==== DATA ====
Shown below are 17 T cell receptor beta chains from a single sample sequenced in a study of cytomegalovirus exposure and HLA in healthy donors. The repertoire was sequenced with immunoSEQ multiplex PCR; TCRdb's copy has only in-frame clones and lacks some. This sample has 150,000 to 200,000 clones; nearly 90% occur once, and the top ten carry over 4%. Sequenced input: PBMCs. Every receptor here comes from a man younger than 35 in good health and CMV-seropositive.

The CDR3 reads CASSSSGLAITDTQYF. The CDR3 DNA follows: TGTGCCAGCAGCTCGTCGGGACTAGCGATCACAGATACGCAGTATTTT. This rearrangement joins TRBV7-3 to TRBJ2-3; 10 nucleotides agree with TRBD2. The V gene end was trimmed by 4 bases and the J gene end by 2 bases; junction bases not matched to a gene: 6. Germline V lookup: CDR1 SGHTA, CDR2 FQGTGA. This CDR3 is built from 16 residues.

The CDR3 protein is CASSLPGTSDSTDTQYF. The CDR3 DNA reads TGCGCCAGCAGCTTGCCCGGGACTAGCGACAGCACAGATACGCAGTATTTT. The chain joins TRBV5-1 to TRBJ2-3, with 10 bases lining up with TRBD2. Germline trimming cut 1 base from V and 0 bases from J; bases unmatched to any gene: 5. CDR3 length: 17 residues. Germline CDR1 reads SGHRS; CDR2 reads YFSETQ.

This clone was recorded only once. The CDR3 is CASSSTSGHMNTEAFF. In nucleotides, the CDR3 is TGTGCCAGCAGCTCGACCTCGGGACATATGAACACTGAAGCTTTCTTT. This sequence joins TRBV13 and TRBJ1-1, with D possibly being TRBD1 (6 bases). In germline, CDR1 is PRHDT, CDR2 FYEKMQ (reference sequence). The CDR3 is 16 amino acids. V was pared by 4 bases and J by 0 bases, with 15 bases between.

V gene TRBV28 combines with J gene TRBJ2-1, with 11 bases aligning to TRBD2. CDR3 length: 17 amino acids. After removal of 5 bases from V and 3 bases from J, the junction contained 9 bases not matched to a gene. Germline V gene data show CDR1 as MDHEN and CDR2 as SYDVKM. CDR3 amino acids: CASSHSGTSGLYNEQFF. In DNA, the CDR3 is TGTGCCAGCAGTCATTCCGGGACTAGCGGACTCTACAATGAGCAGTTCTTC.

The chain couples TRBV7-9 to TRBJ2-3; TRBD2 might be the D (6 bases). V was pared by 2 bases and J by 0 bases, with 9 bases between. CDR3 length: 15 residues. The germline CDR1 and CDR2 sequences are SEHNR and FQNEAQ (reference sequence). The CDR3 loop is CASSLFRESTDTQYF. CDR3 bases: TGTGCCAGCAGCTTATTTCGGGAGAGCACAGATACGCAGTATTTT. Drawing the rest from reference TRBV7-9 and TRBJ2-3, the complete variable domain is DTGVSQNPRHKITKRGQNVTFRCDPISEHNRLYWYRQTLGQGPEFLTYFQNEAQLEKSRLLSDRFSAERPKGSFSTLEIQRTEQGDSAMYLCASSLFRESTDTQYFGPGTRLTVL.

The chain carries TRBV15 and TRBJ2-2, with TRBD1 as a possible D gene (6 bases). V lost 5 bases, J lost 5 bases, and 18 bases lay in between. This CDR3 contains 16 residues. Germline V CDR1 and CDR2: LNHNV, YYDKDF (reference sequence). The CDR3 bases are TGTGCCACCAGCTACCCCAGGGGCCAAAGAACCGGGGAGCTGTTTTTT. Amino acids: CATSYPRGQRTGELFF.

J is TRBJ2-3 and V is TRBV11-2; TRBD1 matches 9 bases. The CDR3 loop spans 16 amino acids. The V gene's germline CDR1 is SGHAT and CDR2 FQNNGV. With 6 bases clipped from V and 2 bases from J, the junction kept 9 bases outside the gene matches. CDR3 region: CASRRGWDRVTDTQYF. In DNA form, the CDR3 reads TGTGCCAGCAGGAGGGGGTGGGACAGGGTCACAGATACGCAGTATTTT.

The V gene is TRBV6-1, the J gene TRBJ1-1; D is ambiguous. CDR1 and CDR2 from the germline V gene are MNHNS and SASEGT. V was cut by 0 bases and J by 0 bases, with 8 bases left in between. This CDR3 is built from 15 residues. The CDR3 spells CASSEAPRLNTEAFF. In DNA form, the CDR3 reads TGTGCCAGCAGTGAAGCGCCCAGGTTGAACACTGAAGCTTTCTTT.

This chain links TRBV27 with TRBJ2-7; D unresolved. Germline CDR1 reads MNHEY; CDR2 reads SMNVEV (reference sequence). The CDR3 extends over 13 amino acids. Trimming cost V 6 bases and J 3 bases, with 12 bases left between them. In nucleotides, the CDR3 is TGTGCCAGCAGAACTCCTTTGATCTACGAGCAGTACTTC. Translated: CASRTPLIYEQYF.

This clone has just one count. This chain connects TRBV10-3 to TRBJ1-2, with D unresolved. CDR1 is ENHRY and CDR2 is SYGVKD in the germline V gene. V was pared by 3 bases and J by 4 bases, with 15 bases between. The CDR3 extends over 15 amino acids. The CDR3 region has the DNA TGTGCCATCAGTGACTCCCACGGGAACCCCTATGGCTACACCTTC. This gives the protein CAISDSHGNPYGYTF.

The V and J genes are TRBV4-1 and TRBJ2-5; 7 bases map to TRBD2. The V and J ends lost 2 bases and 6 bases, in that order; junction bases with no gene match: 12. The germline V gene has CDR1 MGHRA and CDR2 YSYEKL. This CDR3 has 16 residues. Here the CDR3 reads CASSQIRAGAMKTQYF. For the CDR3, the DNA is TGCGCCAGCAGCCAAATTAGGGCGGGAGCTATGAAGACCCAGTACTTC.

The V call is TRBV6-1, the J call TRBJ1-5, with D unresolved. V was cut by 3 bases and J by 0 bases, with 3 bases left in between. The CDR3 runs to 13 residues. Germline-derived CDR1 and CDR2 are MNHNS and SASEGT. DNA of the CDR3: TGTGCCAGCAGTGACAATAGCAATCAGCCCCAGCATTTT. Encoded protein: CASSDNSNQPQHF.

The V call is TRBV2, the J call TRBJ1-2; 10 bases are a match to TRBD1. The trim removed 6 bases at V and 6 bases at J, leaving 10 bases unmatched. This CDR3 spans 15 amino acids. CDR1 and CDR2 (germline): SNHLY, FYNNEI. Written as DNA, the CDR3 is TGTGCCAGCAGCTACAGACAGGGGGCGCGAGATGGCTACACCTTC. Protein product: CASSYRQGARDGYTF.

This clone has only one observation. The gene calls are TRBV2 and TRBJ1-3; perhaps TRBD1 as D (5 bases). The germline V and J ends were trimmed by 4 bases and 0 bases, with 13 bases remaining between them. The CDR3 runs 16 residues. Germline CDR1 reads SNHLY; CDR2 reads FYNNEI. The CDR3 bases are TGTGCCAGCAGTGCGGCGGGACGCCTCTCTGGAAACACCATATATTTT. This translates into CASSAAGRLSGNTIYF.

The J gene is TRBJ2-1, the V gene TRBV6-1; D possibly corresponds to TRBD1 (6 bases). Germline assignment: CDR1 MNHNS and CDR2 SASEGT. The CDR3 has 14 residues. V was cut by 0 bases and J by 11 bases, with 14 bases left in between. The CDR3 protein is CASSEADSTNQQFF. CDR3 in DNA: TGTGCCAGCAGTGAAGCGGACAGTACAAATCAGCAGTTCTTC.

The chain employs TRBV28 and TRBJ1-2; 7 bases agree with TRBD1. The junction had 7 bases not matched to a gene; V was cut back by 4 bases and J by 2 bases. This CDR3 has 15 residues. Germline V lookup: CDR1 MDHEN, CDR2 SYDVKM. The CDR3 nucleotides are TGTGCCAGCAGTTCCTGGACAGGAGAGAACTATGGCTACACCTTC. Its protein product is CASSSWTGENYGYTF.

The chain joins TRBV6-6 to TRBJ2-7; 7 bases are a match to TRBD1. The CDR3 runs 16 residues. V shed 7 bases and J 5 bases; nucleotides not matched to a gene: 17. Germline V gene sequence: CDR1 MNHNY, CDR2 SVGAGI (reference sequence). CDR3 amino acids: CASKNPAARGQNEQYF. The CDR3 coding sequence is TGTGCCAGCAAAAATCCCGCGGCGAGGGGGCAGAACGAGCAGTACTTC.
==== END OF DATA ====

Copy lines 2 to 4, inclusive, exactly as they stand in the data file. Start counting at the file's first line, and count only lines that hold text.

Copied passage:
The CDR3 reads CASSSSGLAITDTQYF. The CDR3 DNA follows: TGTGCCAGCAGCTCGTCGGGACTAGCGATCACAGATACGCAGTATTTT. This rearrangement joins TRBV7-3 to TRBJ2-3; 10 nucleotides agree with TRBD2. The V gene end was trimmed by 4 bases and the J gene end by 2 bases; junction bases not matched to a gene: 6. Germline V lookup: CDR1 SGHTA, CDR2 FQGTGA. This CDR3 is built from 16 residues.

The CDR3 protein is CASSLPGTSDSTDTQYF. The CDR3 DNA reads TGCGCCAGCAGCTTGCCCGGGACTAGCGACAGCACAGATACGCAGTATTTT. The chain joins TRBV5-1 to TRBJ2-3, with 10 bases lining up with TRBD2. Germline trimming cut 1 base from V and 0 bases from J; bases unmatched to any gene: 5. CDR3 length: 17 residues. Germline CDR1 reads SGHRS; CDR2 reads YFSETQ.

This clone was recorded only once. The CDR3 is CASSSTSGHMNTEAFF. In nucleotides, the CDR3 is TGTGCCAGCAGCTCGACCTCGGGACATATGAACACTGAAGCTTTCTTT. This sequence joins TRBV13 and TRBJ1-1, with D possibly being TRBD1 (6 bases). In germline, CDR1 is PRHDT, CDR2 FYEKMQ (reference sequence). The CDR3 is 16 amino acids. V was pared by 4 bases and J by 0 bases, with 15 bases between.